There was a pivotal moment in my journey, while I was still in the corporate world, when the fear of not pursuing my passion of financial coaching overpowered my fear of failure.

Despite the limiting thoughts like “What if I’m not cut out for this?” or “Can I really make a living doing what I love?”, the dread of living with regret for not trying was far more intimidating. So, together with my husband Michael, we established a “dream fund” and set a one-year plan to launch my financial coaching business.

The Power of a Dream Fund

Let’s sidetrack for a moment to talk about something I find incredibly powerful: the concept of a dream fund. It’s something we, and many of our clients, maintain as a financial cushion for when those big, life-altering aspirations are too loud to ignore. Whether it’s making a significant career change or starting a business, a dream fund represents a commitment to your future self and your belief in your own potential. And having a dream fund already in place allows you to take action now rather than having to wait until you can save the money to fund it.

Bootstrapping Your Way to Success

That first year was all about maximizing every resource I had, stretching every dollar in my dream fund to its fullest potential. The experience taught me invaluable lessons about the essentials of starting a business – insights I wish I had someone to share with me back then. So, here I am, hoping to be the guide I never had for you, aiming to streamline your path to success by highlighting what you truly need (and don’t need) to get your financial coaching business off the ground.

What You Really Need to Succeed in Financial Coaching

Belief in Yourself, Not Certifications

  • You do not need letters after your name. You do not need someone to tell you that you are qualified to do this. There is no certification that is required for financial coaches.
  • What you are looking for when you are looking for a certification is someone to tell you that you’re qualified. So what you really need instead is belief in yourself.
  • When people ask about certifications, they’re essentially asking, “Can I trust you?” I’ve learned that establishing trust doesn’t necessarily come from certifications but rather from how you present your knowledge and connect with clients. In an upcoming discussion, I’ll dive into what I call the Trust Triad, a method for building that crucial trust without relying on formal credentials.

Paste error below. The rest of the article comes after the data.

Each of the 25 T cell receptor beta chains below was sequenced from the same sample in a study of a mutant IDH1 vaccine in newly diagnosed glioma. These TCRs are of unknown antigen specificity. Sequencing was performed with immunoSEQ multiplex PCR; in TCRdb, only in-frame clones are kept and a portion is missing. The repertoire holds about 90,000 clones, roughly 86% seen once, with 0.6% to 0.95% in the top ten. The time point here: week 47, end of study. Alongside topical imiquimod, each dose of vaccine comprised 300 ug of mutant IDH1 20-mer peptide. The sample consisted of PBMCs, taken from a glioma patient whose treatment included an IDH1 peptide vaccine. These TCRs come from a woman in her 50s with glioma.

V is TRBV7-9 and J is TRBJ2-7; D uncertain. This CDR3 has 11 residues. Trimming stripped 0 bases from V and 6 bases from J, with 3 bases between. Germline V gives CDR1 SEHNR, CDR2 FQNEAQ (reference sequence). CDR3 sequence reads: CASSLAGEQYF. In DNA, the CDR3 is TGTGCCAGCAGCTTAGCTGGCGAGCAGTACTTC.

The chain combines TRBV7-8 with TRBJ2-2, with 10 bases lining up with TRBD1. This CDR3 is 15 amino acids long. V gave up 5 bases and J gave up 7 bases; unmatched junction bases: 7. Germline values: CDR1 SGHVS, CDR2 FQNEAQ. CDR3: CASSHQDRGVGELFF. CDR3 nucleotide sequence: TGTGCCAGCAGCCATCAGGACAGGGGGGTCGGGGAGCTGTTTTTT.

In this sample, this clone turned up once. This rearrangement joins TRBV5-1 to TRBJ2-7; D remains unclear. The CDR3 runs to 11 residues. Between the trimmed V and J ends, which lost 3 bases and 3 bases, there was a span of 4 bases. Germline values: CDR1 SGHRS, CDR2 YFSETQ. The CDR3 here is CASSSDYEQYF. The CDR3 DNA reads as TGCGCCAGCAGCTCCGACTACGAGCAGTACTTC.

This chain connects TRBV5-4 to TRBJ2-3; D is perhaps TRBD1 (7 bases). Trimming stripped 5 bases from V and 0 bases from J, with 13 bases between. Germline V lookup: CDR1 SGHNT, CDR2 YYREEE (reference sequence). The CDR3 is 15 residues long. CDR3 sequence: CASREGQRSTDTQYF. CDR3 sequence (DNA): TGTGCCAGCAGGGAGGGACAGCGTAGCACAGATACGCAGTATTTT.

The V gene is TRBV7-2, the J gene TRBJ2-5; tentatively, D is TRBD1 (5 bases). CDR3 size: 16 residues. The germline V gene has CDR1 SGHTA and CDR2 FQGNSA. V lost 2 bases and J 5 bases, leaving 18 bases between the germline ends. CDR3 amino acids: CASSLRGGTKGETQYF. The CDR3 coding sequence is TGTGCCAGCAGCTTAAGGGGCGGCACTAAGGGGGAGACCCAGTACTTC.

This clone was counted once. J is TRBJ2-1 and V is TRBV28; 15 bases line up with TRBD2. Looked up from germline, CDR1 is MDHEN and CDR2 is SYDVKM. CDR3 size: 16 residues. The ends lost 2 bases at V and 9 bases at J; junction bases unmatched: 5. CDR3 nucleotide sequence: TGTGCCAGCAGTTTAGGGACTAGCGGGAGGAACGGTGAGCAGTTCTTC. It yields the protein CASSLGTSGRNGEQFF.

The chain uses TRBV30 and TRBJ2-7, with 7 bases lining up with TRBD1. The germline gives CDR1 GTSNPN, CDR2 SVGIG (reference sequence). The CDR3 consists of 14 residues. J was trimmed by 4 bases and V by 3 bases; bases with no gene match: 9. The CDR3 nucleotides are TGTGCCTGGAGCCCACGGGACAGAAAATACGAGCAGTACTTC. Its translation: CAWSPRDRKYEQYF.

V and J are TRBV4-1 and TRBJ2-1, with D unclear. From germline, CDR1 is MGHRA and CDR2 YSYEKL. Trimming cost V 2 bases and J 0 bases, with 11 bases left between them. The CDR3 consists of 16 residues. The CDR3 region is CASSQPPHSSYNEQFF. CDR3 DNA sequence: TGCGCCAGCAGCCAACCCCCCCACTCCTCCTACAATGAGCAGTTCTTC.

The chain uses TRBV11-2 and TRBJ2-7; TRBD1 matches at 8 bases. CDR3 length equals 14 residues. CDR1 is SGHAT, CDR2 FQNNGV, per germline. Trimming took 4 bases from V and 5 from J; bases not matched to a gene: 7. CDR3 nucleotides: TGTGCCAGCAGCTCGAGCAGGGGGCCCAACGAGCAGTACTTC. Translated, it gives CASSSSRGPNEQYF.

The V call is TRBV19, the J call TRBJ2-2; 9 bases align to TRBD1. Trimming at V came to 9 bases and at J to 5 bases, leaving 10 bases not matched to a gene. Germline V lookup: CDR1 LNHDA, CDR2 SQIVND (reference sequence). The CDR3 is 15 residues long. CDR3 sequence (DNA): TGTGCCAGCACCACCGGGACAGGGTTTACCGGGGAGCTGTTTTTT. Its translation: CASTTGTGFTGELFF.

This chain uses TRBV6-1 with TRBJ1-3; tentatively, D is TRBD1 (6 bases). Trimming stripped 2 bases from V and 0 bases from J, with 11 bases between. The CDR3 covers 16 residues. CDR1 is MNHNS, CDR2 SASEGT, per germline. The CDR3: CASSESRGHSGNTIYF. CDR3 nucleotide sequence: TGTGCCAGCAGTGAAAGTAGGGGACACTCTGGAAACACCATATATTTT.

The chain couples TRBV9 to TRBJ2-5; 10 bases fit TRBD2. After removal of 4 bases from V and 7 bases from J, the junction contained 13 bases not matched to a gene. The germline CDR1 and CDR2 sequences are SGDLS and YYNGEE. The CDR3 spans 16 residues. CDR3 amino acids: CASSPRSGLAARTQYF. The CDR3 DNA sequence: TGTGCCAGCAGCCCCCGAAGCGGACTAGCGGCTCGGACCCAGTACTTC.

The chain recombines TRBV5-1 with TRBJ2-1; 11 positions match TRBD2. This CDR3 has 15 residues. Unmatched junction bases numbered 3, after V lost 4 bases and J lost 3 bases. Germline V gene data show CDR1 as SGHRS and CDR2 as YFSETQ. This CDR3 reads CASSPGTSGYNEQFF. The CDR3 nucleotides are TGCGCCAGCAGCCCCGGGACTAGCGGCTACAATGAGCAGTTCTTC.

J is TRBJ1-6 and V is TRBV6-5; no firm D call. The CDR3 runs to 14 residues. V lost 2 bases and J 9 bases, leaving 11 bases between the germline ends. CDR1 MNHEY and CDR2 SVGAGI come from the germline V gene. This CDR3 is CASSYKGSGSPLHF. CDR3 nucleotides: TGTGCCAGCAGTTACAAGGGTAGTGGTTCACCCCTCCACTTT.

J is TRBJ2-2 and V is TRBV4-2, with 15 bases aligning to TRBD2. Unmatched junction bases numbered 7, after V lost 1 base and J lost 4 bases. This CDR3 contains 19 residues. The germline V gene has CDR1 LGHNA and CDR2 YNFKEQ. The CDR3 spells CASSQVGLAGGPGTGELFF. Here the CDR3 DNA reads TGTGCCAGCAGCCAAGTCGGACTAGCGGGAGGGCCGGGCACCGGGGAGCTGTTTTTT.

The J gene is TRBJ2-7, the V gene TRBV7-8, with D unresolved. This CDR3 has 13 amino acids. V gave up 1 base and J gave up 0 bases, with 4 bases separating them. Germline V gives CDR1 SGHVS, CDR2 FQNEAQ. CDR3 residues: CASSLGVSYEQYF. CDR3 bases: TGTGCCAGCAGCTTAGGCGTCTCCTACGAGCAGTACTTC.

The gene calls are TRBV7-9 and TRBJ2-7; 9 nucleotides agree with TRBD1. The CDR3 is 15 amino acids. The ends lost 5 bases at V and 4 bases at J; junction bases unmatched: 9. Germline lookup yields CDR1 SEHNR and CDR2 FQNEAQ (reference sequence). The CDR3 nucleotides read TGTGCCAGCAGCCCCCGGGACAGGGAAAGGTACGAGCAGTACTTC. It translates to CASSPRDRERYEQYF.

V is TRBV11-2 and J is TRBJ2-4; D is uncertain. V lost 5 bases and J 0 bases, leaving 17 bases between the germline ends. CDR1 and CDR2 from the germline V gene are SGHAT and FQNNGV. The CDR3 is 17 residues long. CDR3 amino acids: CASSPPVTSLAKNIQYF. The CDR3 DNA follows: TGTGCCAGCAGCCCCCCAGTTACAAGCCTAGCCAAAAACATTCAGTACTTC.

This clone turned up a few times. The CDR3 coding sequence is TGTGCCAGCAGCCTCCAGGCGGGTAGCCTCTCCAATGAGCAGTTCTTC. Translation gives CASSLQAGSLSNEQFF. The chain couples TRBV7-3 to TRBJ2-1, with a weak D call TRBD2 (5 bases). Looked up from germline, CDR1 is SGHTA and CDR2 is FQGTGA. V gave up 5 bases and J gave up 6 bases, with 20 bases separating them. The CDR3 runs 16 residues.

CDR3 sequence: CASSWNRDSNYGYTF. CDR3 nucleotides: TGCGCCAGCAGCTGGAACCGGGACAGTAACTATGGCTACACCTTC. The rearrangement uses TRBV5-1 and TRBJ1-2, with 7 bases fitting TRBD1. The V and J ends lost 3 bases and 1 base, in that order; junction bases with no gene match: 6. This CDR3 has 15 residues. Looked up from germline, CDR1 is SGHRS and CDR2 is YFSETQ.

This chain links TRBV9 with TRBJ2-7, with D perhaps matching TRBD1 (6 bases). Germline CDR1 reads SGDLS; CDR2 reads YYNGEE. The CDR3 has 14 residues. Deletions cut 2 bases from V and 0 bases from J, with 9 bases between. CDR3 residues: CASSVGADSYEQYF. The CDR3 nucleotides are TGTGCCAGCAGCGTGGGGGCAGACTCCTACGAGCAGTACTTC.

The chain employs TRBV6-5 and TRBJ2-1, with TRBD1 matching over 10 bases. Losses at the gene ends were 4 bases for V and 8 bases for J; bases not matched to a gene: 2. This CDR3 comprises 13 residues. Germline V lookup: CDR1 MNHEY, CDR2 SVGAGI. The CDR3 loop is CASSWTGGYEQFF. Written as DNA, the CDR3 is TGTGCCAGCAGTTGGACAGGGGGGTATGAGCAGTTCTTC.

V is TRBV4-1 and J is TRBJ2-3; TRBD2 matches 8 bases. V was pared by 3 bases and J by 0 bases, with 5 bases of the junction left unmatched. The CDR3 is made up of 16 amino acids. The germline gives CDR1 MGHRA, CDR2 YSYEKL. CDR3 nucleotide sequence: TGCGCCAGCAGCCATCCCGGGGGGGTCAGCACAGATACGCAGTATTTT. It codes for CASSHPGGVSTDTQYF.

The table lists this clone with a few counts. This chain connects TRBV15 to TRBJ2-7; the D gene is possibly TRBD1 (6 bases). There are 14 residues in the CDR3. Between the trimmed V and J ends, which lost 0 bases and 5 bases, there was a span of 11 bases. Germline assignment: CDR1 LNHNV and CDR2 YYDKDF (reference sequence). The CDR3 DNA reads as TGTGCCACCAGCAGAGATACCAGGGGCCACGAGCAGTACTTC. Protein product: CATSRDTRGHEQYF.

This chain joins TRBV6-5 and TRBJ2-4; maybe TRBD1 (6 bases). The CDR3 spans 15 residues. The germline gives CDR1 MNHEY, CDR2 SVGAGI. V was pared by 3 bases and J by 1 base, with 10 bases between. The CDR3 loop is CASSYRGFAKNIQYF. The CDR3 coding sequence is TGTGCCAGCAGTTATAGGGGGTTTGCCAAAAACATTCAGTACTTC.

Simplicity Over Complexity

  • Starting out, you don’t need a flashy website or a professional logo. When you first start, you need a place where people can connect with you. If you are listening to this episode on your cell phone, tablet, or computer right now, then you already have a way. You can give people your email or phone number to start with.
  • Don’t let the idea of having some fancy website overcomplicate this step or be a distraction to you. Going down the rabbit hole of learning tech is the biggest time suck for new business owners.

Local Compliance Over Formal Business Structures

  • Before worrying about business checking accounts or LLCs, focus on understanding the local requirements for starting your business. A simple call to your local corporation commission or Secretary of State can provide clarity on what’s necessary to legally operate your coaching practice.

Depth Over Breadth

  • A depth of one topic is better than a variety or a plethora of a whole bunch of different little pieces of info. Think about going deep on one topic versus covering a wide array. Instead of trying to cover a whole bunch of different topics in one session, what I would rather have you do is, in one session, pick one topic and cover it in a really deep way. Really go into the depth of it, tackle that topic from a whole bunch of different angles, a whole bunch of different perspectives, and ask a whole bunch of different questions. Tackle it from the past, the present, and the future.
  • Tapping on all those details provides way more quality in your session and you’re going to have a bigger impact on the client. And the client’s going to see better results.

The Ultimate Ingredient: Experience

In the end, what transforms a good coach into a great one is experience. No amount of theoretical knowledge can substitute for the insights gained through actual coaching sessions. So, if there’s one thing to prioritize above all else, it’s getting out there and coaching. Every interaction, every session, is a step toward honing your skills and making a meaningful impact on your clients’ lives.